All About Yeast
Some yeast needs to be proofed before using, while other types allow you to skip the step. So what's the difference?
Yeast is a single-celled, living organism that feeds on sugar to survive. As the yeast eats, it gives off carbon dioxide, which leavens dough. Proofing yeast is the act of mixing it with sugar to ensure it's still alive, as well as to "wake" it and start the process that causes dough to rise. These days, not all yeasts are created equal, and manufacturers are making it easier to use by even the most novice home bakers.
Active dry yeast is the type most home bakers are likely familiar with. The moisture has been removed using hot air, which leaves it dormant until you rehydrate it. As long as the yeast hasn't expired, you shouldn't need to test whether it's alive. However, it's still a good idea to proof it because the sooner you activate the yeast, the quicker your dough will rise. Just be sure to use warm water, not hot, or you have a chance of killing the yeast.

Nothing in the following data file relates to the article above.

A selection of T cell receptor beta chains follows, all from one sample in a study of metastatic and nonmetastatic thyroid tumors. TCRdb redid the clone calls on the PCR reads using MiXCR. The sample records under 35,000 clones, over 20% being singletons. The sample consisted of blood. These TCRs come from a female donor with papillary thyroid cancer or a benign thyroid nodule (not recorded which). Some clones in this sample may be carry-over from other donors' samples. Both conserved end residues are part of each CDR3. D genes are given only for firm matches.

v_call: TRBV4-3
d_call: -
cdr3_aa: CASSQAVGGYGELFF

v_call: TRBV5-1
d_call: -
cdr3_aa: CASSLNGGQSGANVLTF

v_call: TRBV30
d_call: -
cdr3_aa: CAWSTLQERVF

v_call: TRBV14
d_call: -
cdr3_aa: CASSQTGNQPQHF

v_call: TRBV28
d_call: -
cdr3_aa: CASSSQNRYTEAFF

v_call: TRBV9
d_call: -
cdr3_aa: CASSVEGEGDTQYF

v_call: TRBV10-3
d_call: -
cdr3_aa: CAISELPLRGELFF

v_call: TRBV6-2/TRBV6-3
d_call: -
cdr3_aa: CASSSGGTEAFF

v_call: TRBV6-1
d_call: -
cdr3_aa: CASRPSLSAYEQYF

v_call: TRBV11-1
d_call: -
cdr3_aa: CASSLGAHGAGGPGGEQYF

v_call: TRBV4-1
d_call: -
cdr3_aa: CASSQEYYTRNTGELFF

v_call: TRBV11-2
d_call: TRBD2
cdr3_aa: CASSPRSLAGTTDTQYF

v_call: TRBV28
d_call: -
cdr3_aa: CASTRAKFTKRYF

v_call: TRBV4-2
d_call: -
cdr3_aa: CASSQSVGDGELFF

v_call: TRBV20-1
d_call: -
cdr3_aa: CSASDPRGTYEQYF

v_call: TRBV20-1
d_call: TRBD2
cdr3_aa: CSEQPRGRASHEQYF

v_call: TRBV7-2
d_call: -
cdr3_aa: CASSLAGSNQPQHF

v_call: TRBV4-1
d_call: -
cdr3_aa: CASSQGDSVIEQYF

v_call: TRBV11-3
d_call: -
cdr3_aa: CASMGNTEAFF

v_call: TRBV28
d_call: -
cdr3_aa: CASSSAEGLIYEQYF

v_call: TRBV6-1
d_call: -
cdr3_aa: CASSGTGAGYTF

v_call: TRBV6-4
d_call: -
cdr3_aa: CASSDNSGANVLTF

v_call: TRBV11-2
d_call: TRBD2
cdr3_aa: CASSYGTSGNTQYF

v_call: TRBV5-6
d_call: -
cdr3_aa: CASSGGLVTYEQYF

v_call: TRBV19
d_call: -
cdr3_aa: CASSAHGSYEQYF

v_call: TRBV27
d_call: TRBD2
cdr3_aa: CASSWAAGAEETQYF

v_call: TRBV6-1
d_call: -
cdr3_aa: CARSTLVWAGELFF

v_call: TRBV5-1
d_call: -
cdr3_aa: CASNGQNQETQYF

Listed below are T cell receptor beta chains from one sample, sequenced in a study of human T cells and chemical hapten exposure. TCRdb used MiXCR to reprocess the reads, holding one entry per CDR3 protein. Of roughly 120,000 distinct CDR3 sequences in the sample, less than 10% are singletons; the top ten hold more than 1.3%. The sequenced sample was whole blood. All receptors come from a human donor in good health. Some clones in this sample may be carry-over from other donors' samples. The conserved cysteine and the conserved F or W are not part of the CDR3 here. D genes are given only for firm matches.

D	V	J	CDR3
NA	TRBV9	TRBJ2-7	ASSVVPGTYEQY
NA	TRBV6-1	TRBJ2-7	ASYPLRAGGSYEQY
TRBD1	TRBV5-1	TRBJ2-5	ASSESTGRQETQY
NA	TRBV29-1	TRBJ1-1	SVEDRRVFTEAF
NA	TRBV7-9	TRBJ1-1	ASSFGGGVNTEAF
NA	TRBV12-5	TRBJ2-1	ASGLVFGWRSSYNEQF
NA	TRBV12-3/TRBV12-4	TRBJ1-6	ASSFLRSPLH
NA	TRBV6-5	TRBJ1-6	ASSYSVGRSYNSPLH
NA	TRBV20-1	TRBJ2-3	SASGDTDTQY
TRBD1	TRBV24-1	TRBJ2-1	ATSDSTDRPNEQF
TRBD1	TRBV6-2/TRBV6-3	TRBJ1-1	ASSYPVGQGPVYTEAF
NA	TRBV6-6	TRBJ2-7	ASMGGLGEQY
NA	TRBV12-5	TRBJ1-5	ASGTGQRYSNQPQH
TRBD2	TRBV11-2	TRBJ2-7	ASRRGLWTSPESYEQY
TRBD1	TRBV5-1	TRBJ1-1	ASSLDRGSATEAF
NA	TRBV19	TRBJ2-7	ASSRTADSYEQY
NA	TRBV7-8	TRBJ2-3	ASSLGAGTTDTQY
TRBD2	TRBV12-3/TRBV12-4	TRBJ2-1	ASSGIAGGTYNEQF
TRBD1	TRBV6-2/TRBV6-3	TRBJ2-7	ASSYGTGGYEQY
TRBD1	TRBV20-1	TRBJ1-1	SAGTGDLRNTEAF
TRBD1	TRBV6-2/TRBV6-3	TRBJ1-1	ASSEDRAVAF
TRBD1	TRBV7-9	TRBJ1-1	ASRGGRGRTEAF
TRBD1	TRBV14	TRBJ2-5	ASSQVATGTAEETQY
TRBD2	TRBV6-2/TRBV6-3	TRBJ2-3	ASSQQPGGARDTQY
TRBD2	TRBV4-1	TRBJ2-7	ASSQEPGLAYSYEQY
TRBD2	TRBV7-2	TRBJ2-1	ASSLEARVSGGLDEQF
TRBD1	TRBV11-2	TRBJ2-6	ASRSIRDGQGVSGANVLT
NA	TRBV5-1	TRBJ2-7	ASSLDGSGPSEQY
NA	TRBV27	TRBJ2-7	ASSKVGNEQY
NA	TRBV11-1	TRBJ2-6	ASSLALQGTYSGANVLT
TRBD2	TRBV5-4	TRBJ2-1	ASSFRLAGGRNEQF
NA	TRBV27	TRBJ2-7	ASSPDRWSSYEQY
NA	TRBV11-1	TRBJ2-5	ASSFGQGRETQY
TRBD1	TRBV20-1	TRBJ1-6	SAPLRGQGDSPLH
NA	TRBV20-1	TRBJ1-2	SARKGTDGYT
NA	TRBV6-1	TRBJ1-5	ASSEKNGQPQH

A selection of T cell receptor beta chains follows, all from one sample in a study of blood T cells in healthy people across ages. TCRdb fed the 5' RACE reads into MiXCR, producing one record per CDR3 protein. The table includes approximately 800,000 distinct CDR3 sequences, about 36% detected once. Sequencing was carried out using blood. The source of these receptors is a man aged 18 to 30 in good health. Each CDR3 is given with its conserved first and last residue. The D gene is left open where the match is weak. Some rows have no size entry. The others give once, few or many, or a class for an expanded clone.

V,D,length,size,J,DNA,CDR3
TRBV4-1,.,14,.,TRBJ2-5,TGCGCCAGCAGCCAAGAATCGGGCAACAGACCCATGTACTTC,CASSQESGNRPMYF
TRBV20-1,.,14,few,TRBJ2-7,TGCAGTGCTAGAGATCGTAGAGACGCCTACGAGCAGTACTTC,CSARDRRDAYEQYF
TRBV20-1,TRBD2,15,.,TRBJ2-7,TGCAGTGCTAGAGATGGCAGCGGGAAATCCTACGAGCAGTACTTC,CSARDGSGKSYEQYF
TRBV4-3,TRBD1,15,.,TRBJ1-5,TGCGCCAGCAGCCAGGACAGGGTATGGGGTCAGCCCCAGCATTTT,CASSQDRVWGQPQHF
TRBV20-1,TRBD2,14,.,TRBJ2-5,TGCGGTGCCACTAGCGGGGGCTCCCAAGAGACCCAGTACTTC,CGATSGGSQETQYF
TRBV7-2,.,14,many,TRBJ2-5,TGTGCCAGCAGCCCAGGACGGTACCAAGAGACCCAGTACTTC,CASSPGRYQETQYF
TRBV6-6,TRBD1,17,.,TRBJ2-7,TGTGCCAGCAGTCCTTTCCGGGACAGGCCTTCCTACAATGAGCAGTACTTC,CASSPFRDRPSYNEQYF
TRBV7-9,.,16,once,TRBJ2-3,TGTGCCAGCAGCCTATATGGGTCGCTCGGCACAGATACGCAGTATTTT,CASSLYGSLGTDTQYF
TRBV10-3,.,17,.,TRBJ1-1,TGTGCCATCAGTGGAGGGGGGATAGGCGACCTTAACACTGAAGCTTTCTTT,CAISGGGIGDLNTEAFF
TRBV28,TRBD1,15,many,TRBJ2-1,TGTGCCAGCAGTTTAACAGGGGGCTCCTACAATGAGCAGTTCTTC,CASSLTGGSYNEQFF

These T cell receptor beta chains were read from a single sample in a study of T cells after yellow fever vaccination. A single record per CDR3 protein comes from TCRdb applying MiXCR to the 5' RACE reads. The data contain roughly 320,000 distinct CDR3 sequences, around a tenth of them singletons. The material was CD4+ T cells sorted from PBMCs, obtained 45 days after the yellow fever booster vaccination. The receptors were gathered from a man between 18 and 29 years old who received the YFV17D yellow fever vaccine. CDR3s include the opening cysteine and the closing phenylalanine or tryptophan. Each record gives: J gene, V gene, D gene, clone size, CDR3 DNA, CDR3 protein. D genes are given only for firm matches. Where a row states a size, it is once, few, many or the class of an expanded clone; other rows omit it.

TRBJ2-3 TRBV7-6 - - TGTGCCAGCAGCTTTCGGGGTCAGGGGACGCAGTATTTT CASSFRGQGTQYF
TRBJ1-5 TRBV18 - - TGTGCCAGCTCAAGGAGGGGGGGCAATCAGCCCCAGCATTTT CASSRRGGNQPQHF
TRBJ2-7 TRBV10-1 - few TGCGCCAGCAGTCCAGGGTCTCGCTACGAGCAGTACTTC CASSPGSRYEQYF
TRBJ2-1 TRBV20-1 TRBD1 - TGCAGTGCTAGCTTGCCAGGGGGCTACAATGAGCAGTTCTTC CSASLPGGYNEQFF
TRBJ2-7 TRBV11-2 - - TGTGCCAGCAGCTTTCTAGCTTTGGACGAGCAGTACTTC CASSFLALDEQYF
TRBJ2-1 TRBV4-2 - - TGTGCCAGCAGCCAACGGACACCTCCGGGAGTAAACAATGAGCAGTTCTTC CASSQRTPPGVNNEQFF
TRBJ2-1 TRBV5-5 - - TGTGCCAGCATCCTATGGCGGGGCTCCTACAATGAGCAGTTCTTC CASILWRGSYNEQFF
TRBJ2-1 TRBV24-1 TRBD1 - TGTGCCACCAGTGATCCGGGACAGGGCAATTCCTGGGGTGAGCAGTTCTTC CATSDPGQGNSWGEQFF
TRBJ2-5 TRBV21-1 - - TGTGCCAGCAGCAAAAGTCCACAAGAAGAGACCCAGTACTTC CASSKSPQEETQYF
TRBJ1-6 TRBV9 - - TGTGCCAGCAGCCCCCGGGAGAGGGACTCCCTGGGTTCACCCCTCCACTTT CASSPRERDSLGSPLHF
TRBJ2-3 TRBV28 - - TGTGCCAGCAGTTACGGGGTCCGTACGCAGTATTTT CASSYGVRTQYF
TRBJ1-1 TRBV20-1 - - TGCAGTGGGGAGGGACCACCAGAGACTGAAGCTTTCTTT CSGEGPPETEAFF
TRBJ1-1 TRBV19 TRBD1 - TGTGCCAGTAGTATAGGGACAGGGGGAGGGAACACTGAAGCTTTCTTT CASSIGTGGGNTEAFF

If you want to save a little time, instant yeast is a good alternative. It's found under many names: rapid-rise, bread-machine, quick-rise, and perfect-rise. Its manufacturing process means that it rehydrates on first contact with liquid, so it has virtually no chance of being killed. You can use instant yeast in place of active dry with very similar results, and you don't need to proof it.